| Wrongful Termination
Wrongful dismissal, also called wrongful termination or wrongful discharge describes a situation in which an employee's contract of employment has been terminated by the employer in circumstances where the termination breaches one or more terms of the contract of employment, or a statute provision in employment law. It follows that the scope for wrongful dismissal varies according to the terms of the employment contract, and varies by jurisdiction. The absence of a formal contract of employment does not preclude wrongful dismissal in California. Terms of such a contract may include obligations and rights outlined in an employee handbook. Being terminated for any of the items listed below may constitute wrongful termination:
- Discrimination: The employer cannot terminate employment because the employee is a certain race, nationality, religion, sex, age, or in some jurisdictions, sexual orientation.
- Retaliation: An employer cannot fire an employee because the employee filed a claim of discrimination or is participating in an investigation for discrimination. In the United States, this "retaliation" is forbidden under civil rights law.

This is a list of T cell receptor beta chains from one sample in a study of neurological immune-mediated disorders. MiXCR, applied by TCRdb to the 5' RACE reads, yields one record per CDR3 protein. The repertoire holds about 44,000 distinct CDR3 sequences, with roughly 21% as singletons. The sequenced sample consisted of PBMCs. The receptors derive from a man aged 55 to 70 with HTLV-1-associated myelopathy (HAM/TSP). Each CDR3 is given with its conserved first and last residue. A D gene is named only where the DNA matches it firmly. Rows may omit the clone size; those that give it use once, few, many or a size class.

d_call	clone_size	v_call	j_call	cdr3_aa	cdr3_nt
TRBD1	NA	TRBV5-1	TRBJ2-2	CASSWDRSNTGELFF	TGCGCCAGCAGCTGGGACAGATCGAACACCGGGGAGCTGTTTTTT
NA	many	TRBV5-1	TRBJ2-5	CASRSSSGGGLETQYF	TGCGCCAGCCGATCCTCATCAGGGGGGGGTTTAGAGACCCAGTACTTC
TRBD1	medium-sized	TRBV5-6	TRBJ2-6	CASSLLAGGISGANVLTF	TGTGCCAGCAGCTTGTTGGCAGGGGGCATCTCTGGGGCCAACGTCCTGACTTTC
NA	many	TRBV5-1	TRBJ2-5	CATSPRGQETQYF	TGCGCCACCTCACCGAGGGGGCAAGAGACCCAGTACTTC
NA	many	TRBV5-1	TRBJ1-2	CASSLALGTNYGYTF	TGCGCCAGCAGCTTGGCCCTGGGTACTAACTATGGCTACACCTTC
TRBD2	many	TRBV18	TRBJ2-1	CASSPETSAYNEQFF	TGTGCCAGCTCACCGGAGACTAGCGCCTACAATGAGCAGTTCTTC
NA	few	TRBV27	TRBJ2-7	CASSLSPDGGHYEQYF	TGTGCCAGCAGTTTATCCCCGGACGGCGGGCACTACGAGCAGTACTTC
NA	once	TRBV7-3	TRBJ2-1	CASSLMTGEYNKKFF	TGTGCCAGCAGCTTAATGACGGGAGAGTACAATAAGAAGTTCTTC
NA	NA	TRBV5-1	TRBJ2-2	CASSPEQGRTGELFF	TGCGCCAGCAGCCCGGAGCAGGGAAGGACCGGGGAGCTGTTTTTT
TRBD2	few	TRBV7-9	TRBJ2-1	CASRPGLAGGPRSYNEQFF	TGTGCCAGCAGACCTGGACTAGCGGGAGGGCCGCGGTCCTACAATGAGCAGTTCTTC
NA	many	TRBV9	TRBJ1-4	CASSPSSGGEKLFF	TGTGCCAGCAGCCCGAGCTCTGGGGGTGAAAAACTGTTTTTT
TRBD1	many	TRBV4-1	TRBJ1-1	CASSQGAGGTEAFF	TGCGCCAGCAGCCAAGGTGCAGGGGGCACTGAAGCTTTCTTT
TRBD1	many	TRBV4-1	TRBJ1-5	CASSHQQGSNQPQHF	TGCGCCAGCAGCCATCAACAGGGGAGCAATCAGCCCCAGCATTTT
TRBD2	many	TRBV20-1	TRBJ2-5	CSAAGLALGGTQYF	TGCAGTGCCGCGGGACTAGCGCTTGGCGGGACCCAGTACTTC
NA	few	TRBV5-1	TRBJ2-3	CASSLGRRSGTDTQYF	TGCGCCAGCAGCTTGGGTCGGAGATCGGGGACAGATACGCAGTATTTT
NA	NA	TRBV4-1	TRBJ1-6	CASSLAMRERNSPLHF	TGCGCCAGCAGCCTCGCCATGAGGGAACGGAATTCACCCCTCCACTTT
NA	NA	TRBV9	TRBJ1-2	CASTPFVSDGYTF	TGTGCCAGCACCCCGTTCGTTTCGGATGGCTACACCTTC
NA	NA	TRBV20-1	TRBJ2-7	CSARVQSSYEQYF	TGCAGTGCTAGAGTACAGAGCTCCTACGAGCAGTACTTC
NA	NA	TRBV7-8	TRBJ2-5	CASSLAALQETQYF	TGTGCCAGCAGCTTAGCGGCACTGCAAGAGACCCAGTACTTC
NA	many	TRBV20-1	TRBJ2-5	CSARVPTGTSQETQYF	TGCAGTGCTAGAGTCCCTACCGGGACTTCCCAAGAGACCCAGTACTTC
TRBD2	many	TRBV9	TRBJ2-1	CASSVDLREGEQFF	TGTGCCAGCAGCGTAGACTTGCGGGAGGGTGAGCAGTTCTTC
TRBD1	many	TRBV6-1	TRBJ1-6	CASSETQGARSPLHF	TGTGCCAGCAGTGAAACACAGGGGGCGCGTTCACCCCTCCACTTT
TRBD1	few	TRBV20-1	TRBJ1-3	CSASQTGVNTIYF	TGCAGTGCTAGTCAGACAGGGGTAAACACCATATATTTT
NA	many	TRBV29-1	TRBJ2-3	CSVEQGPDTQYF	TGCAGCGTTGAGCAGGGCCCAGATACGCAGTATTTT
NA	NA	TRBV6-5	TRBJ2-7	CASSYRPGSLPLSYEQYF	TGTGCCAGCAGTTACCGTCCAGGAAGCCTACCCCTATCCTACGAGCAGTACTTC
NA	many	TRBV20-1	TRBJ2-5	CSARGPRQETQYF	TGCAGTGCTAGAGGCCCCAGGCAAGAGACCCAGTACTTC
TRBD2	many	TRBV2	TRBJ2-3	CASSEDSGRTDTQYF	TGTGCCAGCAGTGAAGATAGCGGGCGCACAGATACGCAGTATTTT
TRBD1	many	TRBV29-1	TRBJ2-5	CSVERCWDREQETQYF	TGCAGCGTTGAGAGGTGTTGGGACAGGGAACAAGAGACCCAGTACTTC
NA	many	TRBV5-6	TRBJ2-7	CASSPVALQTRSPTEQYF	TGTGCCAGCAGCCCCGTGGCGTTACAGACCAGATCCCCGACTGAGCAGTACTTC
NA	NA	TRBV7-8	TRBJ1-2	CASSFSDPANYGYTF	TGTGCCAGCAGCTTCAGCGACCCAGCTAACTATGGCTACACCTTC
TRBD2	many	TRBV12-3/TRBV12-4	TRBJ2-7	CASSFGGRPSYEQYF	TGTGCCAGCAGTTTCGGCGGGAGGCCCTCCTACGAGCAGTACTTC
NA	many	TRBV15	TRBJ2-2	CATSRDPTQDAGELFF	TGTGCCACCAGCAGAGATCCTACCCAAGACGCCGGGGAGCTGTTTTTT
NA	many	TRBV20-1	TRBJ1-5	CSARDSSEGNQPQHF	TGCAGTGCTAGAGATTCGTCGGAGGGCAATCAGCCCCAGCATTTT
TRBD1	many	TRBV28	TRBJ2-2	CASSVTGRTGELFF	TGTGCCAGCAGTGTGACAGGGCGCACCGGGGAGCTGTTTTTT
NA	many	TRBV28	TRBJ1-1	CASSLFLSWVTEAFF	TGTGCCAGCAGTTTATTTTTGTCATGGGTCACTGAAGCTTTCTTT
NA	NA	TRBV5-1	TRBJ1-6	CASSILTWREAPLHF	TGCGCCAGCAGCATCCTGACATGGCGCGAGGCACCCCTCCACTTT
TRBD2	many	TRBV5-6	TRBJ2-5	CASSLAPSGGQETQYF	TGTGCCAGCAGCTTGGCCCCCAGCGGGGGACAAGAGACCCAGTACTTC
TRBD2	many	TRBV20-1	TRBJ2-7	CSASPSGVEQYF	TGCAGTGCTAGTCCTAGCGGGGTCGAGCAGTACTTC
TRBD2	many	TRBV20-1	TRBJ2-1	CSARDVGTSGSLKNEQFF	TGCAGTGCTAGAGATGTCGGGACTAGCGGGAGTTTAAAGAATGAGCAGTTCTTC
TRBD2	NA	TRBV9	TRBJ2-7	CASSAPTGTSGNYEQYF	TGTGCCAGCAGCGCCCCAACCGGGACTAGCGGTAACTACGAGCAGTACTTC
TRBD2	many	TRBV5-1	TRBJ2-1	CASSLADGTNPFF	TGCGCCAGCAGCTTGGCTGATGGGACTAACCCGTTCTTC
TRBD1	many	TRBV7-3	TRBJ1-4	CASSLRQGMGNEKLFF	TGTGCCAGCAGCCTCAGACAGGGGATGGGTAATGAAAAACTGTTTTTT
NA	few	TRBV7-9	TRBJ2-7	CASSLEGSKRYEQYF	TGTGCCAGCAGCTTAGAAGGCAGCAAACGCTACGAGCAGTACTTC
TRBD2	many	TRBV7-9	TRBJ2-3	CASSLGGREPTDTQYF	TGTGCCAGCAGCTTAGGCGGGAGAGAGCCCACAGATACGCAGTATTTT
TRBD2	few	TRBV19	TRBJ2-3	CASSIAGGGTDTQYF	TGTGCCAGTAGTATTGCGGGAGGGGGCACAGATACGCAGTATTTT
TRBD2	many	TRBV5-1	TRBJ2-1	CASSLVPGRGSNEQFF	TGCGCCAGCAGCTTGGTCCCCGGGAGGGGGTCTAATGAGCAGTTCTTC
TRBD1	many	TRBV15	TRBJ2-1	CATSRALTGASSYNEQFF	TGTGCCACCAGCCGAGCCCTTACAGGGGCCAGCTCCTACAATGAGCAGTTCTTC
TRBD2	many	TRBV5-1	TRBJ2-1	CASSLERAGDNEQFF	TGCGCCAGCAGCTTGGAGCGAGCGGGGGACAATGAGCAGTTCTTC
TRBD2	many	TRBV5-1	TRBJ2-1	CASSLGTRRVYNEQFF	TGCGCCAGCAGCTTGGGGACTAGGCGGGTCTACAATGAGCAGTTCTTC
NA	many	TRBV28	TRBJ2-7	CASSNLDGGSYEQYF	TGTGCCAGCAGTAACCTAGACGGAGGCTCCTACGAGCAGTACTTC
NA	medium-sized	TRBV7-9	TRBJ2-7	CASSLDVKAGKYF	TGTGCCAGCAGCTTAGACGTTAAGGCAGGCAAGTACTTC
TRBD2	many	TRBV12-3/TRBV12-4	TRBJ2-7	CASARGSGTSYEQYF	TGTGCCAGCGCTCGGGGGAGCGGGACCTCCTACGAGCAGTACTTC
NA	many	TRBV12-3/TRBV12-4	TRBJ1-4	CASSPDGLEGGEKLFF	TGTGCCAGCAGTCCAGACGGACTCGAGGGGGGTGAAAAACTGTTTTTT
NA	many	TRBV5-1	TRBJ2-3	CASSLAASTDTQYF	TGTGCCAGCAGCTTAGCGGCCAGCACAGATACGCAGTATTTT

- Employee's refusal to commit an illegal act: An employer is not permitted to fire an employee because the employee refuses to commit an act that is illegal.
- Employer is not following own termination procedures: Often, the employee handbook or company policy outlines a procedure that must be followed before an employee is terminated. If the employer fires an employee without following this procedure, the employee may have a claim for wrongful termination.
- Reporting harassment
- Serving in the armed forces reserves
- Requesting overtime pay or additional benefits